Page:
Facebook’s dilemma over hiring biases - GulfToday

Facebook’s dilemma over hiring biases


Mark Zuckerberg addresses a tech forum in New York. (File)

Facebook, the American digital social network giant, has agreed to pay a fine of US$4.75 million as fine and up to US$9.5 million to eligible victims who have faced discrimination in recruitment. The US Justice Department has alleged that Facebook overlooked US nationals, people who were granted asylum, refugees, and lawful permanent residents, and brought in foreign workers with special visas and for jobs with high salaries. Facebook has also been blamed for sponsoring the foreign workers for “green cards” to make them permanent workers.

Tech behemoths and digital platforms like Facebook defend the practice saying that there are no qualified engineers and programers in the United States and that is the reason they are forced to turn to qualified foreign techies.

While appreciating that Facebook is doing a good thing by applying for the workers, Daniel Costa, director of immigration law and policy research at the Economic Policy Institute, says, “In principle, Facebook is doing a good thing by applying for green cards for its workers, but it has also learned how to game the system to avoid hiring US tech workers.” This is a contentious issue and there are hard statistics to prove the case either way. The issue must be settled as to how many Americans can afford to get a university engineering degree given the fact that university education is expensive, and most students are burdened with nearly lifetime burden of student debt. In many of the Asian countries, the state-supported university education makes higher education accessible to students from low, and middle, income backgrounds, and it is these students who the American tech companies hire. It is also possible that these foreign workers are paid much less than they would be obliged to do for a US worker. So, there is discrimination at many levels and on many fronts. Industry hiring then is not the only point of discrimination.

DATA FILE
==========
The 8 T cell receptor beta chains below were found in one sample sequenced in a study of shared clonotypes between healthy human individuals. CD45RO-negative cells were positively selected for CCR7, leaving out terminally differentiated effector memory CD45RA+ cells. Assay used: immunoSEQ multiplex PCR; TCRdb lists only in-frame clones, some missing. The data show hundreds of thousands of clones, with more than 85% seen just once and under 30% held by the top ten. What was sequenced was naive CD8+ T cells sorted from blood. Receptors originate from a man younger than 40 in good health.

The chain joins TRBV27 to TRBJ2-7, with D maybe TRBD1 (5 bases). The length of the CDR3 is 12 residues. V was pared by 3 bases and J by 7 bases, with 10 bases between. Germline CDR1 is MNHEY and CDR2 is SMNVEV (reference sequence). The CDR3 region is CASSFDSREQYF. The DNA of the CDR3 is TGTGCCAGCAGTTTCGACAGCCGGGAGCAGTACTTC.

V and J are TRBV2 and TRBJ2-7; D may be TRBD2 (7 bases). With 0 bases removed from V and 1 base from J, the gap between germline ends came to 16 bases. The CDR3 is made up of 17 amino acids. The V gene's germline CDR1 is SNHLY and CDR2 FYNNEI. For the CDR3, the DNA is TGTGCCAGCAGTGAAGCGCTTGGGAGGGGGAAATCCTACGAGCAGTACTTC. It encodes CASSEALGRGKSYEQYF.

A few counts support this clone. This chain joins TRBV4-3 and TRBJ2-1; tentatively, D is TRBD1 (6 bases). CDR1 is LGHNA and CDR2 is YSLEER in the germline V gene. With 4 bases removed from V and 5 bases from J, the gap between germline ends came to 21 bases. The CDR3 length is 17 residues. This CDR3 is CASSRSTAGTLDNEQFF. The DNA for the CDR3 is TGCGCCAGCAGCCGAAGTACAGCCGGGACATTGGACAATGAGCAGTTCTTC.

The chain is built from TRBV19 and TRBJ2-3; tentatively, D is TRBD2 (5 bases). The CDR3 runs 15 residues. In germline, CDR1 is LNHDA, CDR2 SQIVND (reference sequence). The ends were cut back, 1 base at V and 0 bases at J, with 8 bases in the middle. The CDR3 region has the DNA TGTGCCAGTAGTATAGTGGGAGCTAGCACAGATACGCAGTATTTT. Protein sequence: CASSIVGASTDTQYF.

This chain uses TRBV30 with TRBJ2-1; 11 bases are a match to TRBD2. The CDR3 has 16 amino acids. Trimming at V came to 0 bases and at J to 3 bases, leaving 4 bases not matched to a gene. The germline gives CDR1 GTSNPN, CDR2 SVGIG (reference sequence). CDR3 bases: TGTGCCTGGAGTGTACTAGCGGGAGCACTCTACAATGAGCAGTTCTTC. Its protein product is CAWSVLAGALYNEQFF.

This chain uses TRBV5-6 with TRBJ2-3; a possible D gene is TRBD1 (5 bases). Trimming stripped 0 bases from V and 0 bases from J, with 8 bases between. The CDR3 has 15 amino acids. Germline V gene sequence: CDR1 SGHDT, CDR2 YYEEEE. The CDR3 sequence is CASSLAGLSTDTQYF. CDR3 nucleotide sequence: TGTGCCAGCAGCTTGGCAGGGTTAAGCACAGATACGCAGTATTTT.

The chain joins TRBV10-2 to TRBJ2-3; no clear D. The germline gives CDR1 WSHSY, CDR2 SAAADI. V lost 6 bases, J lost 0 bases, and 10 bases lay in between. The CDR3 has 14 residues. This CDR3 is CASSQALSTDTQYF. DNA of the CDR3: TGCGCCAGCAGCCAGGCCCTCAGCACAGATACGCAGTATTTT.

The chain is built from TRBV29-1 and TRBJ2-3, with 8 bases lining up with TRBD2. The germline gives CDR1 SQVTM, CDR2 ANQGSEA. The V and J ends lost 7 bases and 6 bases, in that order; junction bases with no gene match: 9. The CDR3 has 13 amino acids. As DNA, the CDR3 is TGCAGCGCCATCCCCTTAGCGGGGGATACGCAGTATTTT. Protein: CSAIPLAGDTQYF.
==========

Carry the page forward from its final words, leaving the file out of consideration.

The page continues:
The settlement is considered the highest ever in the 335-year history of the anti-discrimination rules under the Immigration and Nationality Act. The Justice Department is certain that the companies cannot get away with discriminatory hiring practices. Assistant Attorney General Kristen Clark said, “Companies cannot set aside certain positions for temporary visa holders because of their citizenship and immigration status.”

There is then a genuine conflict of interest between the corporations and the government. The government must abide by the norms of justice and fair practice, and the corporations want to hire the best talent they can. The issue is not as black and white as it appears because the practice of discrimination is not confined to the big companies. It exists in the government as well as in small enterprises. And it is an issue that cannot be resolved easily. The government wants to make an example of the big companies when they violate the law, and hope that smaller companies would learn to keep to the law.

Facebook says it has agreed to the payment because it is engaged in evolving a fair hiring framework and to put in place anti-discrimination norms in its corporate practice.

The company said that it will continue to hire both from the US and from around the world, and that it would support its “internal community of highly skilled visa holders who are seeking permanent residence.” So, Facebook is not giving up its option of getting foreign talent.

As long as Facebook and other tech companies follow a transparent policy of hiring foreign talent, the government cannot force them to hire only from the available domestic pool.

The balance has to be struck between home and foreign talent.

Related articles